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HomeE.U.Co-operation between universities and industry in Belgium could accelerate EU advanced medicine

Co-operation between universities and industry in Belgium could accelerate EU advanced medicine

Although Europe lags behind North America and Asia-Pacific in Advanced Therapy Medicinal Product (ATMP) development, Belgium has one of the highest densities of advanced therapy companies in the world, Euractiv reports.

As a key centre for ATMP development, Belgium, along with other European leaders, such as Sweden, France, the Netherlands and Germany, is excelling in biotechnology. According to the Boston Consulting Group, Belgium is thriving in attracting cell and gene therapy development, ranking second and third in the world in terms of research per capita.

The country is also home to around 9% of EU cell and gene therapy companies, highlighting its key role in the sector. The strength of the Belgian ecosystem lies in the seamless integration of university-industry collaboration, backed by strong government and regulatory support.

Denis Dufrane, MD, PhD, CEO and Founder of Novadip Biosciences, underscores the dynamic ATMP ecosystem in Belgium. Novadip Biosciences is leading the way in developing treatments for rare bone-related genetic diseases, bringing hope to patients facing the dreaded prospect of amputation.

“Belgium is a country with a lot of research and clinical activities in the field of ATMP development, both in academia and industry. In addition, Belgian authorities with the Federal Agency for Medicines and Health Products have developed a large expertise in this field.”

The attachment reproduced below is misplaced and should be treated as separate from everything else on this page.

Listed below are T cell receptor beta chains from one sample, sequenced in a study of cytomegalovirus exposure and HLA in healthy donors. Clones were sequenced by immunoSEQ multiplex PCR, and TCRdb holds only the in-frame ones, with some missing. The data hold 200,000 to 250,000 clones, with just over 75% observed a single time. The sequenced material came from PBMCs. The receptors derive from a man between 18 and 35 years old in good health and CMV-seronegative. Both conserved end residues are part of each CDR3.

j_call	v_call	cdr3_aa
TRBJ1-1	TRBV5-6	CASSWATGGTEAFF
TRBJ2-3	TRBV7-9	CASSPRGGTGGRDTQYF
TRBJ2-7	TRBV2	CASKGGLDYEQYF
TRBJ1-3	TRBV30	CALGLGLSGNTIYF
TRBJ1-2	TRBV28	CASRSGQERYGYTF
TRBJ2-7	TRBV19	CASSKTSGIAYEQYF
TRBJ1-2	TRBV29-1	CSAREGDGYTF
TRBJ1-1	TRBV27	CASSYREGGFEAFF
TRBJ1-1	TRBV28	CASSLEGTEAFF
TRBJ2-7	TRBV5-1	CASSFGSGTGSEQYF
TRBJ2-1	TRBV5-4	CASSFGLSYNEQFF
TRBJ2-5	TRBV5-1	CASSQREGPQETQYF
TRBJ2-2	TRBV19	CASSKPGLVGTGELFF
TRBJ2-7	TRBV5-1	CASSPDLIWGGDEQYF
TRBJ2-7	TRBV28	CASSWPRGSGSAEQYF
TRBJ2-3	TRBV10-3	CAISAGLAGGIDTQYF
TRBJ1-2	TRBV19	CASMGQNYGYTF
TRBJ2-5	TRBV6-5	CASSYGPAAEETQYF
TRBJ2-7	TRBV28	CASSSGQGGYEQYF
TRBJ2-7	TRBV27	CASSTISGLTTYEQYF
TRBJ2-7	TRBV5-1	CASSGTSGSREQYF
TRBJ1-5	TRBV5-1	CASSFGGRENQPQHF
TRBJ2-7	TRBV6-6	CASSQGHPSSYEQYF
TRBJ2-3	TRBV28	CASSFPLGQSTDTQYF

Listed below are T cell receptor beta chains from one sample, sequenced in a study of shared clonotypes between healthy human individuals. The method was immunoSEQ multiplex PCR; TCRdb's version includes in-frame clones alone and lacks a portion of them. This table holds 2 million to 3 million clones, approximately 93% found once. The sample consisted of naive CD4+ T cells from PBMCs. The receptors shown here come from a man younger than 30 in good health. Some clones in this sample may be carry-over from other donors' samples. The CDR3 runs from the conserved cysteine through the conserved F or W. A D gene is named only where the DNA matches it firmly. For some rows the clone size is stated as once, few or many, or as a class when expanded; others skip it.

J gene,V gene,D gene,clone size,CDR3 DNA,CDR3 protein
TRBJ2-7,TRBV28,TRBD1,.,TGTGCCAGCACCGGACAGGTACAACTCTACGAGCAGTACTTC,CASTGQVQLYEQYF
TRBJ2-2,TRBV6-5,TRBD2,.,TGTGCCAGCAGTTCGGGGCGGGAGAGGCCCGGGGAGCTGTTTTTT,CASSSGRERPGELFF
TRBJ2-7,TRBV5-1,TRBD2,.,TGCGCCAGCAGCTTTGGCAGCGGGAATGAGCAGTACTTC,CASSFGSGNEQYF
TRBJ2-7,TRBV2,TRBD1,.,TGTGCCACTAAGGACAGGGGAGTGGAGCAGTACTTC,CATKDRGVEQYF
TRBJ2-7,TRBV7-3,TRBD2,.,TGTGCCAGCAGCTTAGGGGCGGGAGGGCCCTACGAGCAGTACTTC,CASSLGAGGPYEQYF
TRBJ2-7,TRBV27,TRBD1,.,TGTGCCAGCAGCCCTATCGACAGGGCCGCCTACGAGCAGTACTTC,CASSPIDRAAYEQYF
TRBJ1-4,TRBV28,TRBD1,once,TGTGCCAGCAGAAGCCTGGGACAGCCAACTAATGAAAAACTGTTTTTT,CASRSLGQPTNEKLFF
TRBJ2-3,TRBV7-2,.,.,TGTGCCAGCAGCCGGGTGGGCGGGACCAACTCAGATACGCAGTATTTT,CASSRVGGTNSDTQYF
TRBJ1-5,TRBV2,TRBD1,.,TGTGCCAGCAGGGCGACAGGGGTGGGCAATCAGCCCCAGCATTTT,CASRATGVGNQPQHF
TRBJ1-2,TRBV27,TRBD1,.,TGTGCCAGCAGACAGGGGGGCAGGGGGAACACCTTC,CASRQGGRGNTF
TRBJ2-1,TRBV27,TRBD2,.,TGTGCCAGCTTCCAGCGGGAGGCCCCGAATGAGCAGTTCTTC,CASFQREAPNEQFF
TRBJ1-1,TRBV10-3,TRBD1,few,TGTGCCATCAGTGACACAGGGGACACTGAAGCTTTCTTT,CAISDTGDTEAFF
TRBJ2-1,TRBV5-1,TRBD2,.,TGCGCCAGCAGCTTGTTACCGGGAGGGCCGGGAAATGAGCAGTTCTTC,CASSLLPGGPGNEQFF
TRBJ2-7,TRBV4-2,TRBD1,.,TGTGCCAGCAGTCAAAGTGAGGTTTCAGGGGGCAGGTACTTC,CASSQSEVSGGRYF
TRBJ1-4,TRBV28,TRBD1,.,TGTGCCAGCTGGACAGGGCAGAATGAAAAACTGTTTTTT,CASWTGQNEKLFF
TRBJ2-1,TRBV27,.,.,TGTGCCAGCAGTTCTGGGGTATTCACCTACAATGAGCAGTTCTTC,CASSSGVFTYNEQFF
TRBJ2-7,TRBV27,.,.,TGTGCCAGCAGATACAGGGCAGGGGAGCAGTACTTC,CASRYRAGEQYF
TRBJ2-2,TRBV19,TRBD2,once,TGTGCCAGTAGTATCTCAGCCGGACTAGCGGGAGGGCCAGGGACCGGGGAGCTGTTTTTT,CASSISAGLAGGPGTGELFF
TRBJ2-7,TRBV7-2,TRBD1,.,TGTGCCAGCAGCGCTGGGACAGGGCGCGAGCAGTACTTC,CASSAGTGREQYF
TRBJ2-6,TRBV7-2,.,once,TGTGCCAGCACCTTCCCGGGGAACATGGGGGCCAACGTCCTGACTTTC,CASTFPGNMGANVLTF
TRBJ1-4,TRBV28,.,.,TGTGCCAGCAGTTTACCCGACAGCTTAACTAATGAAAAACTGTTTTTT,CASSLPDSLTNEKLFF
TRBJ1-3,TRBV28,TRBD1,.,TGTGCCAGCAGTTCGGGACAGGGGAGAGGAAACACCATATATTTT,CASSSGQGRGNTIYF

Despite Europe’s considerable efforts, it still lags behind North America and Asia-Pacific in the development of advanced treatments, according to the Alliance of Regenerative Medicine (ARM).

With just 495 companies, compared to 1,088 in North America and 859 in Asia-Pacific, Europe faces a significant deficit. This gap extends to clinical trials, with only 358 ongoing trials in Europe, compared to 972 in North America and 790 in Asia-Pacific.

On April 10, the plenary of the European Parliament adopted its stance on the revised pharmaceutical legislation. The case will be considered by the new Parliament after the European elections taking place on 6-9 June.

Proposed changes to EU pharmaceutical legislation and the Health Technology Assessment (HTA) had the potential to impede progress, the Brussels-based Alliance for Regenerative Medicine noted.

In general, the pharmaceutical legislation is focused on conventional medicines rather than ATMPs, which is a disappointment given ATMPs’ potential to transform medicine. That said, the European Parliament has made some improvements.

The European Parliament brought notable improvements to the proposals, especially in recognising the impracticality of provisions on the conditions for launching ATMPs targeting rare diseases. Moreover, The European Confederation of Pharmaceutical Entrepreneurs (EUCOPE) expressed optimism about the Commission’s proposals designed to improve the regulatory framework for ATMPs and new treatments, Dr Alexander Natz highlighted.

“The introduction of the regulatory sandbox, streamlining of environmental risk assessments for GMO medicines during clinical trials, and the introduction of a robust framework for Platform Technologies will support the assessment of these therapies and competitiveness of the EU.”

However, he stressed that other developments in pharmaceutical legislation and the wider pharmaceutical ecosystem also needed to be taken into account when considering the EU’s global competitiveness in that sector.


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